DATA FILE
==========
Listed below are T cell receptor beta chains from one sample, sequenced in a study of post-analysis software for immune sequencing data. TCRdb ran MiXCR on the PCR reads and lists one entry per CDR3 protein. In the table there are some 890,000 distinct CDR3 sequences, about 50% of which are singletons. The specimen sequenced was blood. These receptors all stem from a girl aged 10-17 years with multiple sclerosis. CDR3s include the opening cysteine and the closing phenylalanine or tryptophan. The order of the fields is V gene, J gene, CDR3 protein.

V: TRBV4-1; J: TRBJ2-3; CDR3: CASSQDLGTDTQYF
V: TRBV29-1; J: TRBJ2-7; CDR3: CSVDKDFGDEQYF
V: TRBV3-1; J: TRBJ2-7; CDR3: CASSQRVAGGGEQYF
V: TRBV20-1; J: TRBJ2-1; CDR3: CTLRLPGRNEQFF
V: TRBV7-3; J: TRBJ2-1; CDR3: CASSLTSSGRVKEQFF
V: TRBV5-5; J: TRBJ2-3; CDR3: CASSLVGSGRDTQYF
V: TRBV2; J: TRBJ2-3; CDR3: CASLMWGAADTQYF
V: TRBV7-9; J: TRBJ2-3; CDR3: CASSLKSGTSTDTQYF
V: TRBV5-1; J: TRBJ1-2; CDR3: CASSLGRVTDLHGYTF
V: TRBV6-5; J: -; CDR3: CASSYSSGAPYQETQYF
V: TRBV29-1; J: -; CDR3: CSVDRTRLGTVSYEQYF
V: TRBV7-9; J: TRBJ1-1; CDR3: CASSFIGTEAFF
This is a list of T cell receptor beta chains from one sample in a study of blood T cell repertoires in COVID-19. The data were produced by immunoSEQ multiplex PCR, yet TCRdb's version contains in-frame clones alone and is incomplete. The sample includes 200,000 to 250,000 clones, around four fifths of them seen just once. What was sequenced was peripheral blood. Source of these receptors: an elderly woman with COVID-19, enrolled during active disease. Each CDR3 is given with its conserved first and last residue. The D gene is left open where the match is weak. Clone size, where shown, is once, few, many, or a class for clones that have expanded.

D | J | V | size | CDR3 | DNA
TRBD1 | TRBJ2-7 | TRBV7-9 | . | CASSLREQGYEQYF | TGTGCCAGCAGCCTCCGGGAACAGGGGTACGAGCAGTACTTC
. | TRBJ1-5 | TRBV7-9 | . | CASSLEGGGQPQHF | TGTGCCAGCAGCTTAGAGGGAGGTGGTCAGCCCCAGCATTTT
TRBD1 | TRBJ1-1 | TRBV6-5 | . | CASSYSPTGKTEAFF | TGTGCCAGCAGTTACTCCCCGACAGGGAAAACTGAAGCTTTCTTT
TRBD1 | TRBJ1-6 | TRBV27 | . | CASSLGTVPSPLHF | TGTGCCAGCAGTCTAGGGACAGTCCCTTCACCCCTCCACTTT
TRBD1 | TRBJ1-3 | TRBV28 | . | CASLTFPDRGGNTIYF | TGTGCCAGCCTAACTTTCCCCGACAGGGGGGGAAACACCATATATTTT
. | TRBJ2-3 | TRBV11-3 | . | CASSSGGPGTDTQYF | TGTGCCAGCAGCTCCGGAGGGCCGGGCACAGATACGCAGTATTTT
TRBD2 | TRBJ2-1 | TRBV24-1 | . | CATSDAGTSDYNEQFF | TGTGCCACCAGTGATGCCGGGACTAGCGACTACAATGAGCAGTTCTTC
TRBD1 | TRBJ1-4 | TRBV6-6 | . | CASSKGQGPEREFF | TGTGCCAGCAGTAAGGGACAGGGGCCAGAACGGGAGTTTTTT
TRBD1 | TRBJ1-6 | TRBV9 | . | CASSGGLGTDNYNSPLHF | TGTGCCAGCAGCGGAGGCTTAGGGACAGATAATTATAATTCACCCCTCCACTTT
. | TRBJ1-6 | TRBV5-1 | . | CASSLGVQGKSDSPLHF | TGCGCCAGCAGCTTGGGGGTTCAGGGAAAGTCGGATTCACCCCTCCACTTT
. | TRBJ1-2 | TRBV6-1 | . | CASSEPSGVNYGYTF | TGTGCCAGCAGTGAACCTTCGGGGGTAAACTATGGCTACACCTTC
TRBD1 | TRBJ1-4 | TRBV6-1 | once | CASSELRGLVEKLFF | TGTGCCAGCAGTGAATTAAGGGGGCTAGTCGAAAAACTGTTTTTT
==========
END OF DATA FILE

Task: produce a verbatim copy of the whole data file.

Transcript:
Listed below are T cell receptor beta chains from one sample, sequenced in a study of post-analysis software for immune sequencing data. TCRdb ran MiXCR on the PCR reads and lists one entry per CDR3 protein. In the table there are some 890,000 distinct CDR3 sequences, about 50% of which are singletons. The specimen sequenced was blood. These receptors all stem from a girl aged 10-17 years with multiple sclerosis. CDR3s include the opening cysteine and the closing phenylalanine or tryptophan. The order of the fields is V gene, J gene, CDR3 protein.

V: TRBV4-1; J: TRBJ2-3; CDR3: CASSQDLGTDTQYF
V: TRBV29-1; J: TRBJ2-7; CDR3: CSVDKDFGDEQYF
V: TRBV3-1; J: TRBJ2-7; CDR3: CASSQRVAGGGEQYF
V: TRBV20-1; J: TRBJ2-1; CDR3: CTLRLPGRNEQFF
V: TRBV7-3; J: TRBJ2-1; CDR3: CASSLTSSGRVKEQFF
V: TRBV5-5; J: TRBJ2-3; CDR3: CASSLVGSGRDTQYF
V: TRBV2; J: TRBJ2-3; CDR3: CASLMWGAADTQYF
V: TRBV7-9; J: TRBJ2-3; CDR3: CASSLKSGTSTDTQYF
V: TRBV5-1; J: TRBJ1-2; CDR3: CASSLGRVTDLHGYTF
V: TRBV6-5; J: -; CDR3: CASSYSSGAPYQETQYF
V: TRBV29-1; J: -; CDR3: CSVDRTRLGTVSYEQYF
V: TRBV7-9; J: TRBJ1-1; CDR3: CASSFIGTEAFF
This is a list of T cell receptor beta chains from one sample in a study of blood T cell repertoires in COVID-19. The data were produced by immunoSEQ multiplex PCR, yet TCRdb's version contains in-frame clones alone and is incomplete. The sample includes 200,000 to 250,000 clones, around four fifths of them seen just once. What was sequenced was peripheral blood. Source of these receptors: an elderly woman with COVID-19, enrolled during active disease. Each CDR3 is given with its conserved first and last residue. The D gene is left open where the match is weak. Clone size, where shown, is once, few, many, or a class for clones that have expanded.

D | J | V | size | CDR3 | DNA
TRBD1 | TRBJ2-7 | TRBV7-9 | . | CASSLREQGYEQYF | TGTGCCAGCAGCCTCCGGGAACAGGGGTACGAGCAGTACTTC
. | TRBJ1-5 | TRBV7-9 | . | CASSLEGGGQPQHF | TGTGCCAGCAGCTTAGAGGGAGGTGGTCAGCCCCAGCATTTT
TRBD1 | TRBJ1-1 | TRBV6-5 | . | CASSYSPTGKTEAFF | TGTGCCAGCAGTTACTCCCCGACAGGGAAAACTGAAGCTTTCTTT
TRBD1 | TRBJ1-6 | TRBV27 | . | CASSLGTVPSPLHF | TGTGCCAGCAGTCTAGGGACAGTCCCTTCACCCCTCCACTTT
TRBD1 | TRBJ1-3 | TRBV28 | . | CASLTFPDRGGNTIYF | TGTGCCAGCCTAACTTTCCCCGACAGGGGGGGAAACACCATATATTTT
. | TRBJ2-3 | TRBV11-3 | . | CASSSGGPGTDTQYF | TGTGCCAGCAGCTCCGGAGGGCCGGGCACAGATACGCAGTATTTT
TRBD2 | TRBJ2-1 | TRBV24-1 | . | CATSDAGTSDYNEQFF | TGTGCCACCAGTGATGCCGGGACTAGCGACTACAATGAGCAGTTCTTC
TRBD1 | TRBJ1-4 | TRBV6-6 | . | CASSKGQGPEREFF | TGTGCCAGCAGTAAGGGACAGGGGCCAGAACGGGAGTTTTTT
TRBD1 | TRBJ1-6 | TRBV9 | . | CASSGGLGTDNYNSPLHF | TGTGCCAGCAGCGGAGGCTTAGGGACAGATAATTATAATTCACCCCTCCACTTT
. | TRBJ1-6 | TRBV5-1 | . | CASSLGVQGKSDSPLHF | TGCGCCAGCAGCTTGGGGGTTCAGGGAAAGTCGGATTCACCCCTCCACTTT
. | TRBJ1-2 | TRBV6-1 | . | CASSEPSGVNYGYTF | TGTGCCAGCAGTGAACCTTCGGGGGTAAACTATGGCTACACCTTC
TRBD1 | TRBJ1-4 | TRBV6-1 | once | CASSELRGLVEKLFF | TGTGCCAGCAGTGAATTAAGGGGGCTAGTCGAAAAACTGTTTTTT